SINGAPORE - "People told me I gave my wife unconditional love, but it was her who gave me unconditional love."
That is what Mr Raymond Anthony Fernando, 64, says about his wife, Madam Doris Lau Siew Lang, 61, who died on the eve of Good Friday.
"Despite her mental illness, she would make extra effort to cook my favourite dishes - prawn mee soup, laksa and chilli crab - and attended to me when I was sick," he says.
He and his wife were the public face of schizophrenia in Singapore for a long time, coming into prominence after he wrote and published a book, Loving A Schizophrenic, in 2005.
He often writes in to the press about mental health issues.
Madam Lau succumbed to pneumonia after being admitted to hospital earlier this month.
When we caught up with Mr Fernando last week, he was mourning the loss of his wife of 40 years.
They met as pen pals in the 1970s. Touched by her sincerity, he decided to marry her, despite family objections and knowing about her illness.
He says: "Even if I were to live my life again, I would still marry her. Maybe even more so, to protect and to take care of her."
Even at the end, he was by her side.
He says: "She couldn't talk and kept pointing up, as though she knew she was going away.
"I was very sad she couldn't talk to me. I just held her hand. But I was happy I was with her during her last moments."
When we were at his three-room flat at Ang Mo Kio, he was getting rid of her old medicines.
She took 50 pills a day. Besides schizophrenia, she had rheumatoid arthritis, diabetes and high cholesterol.
He admits that there is relief from the constant worry that characterises life as a caregiver.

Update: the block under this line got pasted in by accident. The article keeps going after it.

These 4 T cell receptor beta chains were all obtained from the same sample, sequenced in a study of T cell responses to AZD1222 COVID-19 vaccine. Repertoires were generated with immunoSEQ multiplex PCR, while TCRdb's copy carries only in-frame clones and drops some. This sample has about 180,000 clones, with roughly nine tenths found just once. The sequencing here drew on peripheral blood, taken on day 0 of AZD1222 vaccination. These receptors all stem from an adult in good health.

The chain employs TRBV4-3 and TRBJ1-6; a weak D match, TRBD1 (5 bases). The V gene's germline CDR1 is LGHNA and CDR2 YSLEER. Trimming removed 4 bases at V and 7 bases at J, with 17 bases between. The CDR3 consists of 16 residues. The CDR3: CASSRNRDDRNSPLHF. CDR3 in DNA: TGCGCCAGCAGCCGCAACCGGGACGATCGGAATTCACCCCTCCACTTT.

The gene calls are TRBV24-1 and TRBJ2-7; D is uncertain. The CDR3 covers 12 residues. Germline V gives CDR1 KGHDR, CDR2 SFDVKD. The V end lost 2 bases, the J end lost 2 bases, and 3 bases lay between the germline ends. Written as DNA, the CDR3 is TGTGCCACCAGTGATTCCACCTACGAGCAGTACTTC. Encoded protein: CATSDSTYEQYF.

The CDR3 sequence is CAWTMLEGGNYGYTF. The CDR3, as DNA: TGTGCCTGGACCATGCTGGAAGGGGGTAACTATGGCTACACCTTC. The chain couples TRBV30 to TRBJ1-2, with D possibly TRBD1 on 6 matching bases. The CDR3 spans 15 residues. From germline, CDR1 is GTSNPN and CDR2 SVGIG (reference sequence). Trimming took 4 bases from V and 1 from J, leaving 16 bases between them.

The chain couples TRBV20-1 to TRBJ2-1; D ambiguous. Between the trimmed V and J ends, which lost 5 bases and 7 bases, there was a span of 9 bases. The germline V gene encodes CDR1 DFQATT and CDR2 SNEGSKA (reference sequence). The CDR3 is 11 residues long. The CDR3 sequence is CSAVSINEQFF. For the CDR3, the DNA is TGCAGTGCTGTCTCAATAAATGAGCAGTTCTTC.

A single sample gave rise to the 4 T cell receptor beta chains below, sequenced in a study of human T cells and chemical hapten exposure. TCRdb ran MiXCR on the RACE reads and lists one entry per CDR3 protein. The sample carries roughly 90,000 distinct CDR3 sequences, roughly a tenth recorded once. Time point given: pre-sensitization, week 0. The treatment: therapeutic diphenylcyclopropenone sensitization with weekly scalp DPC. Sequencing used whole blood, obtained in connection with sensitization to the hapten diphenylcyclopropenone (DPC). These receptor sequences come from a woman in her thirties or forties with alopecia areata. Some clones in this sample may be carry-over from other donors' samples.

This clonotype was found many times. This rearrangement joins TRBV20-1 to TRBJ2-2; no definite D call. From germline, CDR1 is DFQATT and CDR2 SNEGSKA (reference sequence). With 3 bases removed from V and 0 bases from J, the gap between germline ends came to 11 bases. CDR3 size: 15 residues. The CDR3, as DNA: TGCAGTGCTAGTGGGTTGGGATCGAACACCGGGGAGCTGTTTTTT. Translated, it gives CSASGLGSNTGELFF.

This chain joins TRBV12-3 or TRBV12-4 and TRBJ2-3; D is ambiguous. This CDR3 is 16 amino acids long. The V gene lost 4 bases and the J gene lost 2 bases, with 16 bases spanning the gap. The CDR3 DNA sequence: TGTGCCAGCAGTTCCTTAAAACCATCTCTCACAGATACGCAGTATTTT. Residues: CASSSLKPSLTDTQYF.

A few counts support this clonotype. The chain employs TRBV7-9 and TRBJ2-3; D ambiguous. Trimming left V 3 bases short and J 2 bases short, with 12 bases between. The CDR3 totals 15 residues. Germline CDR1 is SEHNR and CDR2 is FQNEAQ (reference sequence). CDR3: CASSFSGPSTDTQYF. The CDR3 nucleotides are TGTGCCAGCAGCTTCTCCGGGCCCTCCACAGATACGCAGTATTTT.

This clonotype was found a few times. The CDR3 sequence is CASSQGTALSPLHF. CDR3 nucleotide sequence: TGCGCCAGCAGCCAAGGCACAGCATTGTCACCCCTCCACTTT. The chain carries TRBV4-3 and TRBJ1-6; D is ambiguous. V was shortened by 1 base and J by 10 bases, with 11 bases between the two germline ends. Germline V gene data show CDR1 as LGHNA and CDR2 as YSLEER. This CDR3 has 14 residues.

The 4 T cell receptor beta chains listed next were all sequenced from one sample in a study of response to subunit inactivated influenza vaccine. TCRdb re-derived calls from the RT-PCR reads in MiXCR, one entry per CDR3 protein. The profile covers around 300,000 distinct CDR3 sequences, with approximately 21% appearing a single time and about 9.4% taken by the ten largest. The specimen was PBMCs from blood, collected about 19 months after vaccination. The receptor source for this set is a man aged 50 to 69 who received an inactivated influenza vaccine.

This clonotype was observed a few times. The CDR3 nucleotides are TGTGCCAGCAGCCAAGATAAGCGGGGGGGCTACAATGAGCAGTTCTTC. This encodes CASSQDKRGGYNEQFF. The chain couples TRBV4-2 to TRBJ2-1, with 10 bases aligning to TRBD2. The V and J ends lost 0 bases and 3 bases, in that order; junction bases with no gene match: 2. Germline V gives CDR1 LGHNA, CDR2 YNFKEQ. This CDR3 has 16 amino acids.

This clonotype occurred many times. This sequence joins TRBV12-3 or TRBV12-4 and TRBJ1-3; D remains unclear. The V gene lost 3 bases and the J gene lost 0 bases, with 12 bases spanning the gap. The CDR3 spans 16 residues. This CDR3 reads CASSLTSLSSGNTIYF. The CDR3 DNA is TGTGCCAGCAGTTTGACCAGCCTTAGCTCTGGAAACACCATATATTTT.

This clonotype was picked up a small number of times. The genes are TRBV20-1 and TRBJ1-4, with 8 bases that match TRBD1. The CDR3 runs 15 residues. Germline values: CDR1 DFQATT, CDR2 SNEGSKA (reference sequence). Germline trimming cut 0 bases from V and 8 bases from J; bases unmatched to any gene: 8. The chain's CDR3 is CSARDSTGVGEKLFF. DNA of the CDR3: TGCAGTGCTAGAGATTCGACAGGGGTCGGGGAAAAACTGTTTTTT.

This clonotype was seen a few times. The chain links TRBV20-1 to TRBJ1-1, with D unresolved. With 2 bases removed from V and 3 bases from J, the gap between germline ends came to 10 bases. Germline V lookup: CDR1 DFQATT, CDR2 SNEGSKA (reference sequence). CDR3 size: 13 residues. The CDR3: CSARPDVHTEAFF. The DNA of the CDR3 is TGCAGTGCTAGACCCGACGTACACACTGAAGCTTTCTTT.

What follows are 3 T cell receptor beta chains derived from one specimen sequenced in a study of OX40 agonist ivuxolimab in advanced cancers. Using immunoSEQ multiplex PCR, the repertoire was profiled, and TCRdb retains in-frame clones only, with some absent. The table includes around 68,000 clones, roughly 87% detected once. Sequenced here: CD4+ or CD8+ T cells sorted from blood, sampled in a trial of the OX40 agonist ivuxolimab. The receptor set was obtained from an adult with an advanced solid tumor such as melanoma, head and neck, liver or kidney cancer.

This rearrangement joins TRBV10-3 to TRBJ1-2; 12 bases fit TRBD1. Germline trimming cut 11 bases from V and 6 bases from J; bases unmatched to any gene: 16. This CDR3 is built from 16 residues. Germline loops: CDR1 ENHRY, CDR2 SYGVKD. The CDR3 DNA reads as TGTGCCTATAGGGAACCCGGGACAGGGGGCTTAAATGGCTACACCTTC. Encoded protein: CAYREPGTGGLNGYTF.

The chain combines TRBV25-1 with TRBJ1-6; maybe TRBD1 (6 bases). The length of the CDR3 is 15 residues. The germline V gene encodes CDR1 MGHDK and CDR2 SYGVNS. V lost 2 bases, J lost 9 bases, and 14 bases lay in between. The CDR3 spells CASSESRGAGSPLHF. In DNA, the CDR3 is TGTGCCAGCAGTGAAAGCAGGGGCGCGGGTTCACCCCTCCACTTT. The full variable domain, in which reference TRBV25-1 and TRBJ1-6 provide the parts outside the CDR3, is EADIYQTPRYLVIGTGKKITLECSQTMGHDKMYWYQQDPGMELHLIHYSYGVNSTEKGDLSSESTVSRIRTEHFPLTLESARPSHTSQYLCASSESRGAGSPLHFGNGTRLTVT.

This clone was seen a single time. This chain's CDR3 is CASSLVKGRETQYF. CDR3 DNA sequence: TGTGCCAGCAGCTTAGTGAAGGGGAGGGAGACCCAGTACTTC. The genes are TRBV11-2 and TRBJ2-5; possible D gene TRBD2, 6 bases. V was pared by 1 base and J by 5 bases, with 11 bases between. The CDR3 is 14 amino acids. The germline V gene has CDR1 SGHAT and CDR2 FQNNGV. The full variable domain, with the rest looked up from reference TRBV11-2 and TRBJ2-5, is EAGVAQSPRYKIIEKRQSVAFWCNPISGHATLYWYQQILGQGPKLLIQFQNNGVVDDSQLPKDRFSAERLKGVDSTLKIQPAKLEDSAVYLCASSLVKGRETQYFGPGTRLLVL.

He says: "I no longer have to worry about her. I no longer need to give her the medicine. I can have a bit of a social life. I'm not happy, but relieved of a lot of stress.
"I prayed to God to take Doris first. Imagine if I go, there will be no one to look after her."
Even though he was struggling mentally and financially, he never thought about leaving.
But the relief is poor salve for the pain of losing the woman he loved.
He says: "I can cope during the day. But the nights are the hardest. I've been crying every night."
What has been keeping him going are the tributes to Madam Lau coming in through various channels, including Facebook.
He is also encouraged by the people who turned up at his wife's funeral.
He will keep going for her sake, and speak up for sufferers of mental illness and their caregivers.
He says: "If I stop, it will be a huge injustice to her. In fact, I will be even more intense now. I'm on a mission. Doris set me on this crusade."
He intends to later set up a fund in Madam Lau's name to help people with mental illness.
As a tribute to her, he is writing a book titled She Said Goodbye, With A Rose. A rose fell off the coffin on its way to the cremation. He believes it was her way of reminding him that she still loves him.
He says: "It is her suffering that has made me love her.
"If she had been well and sundry, I may have taken her for granted."
This article was published on April 27 in The New Paper. Get The New Paper for more stories.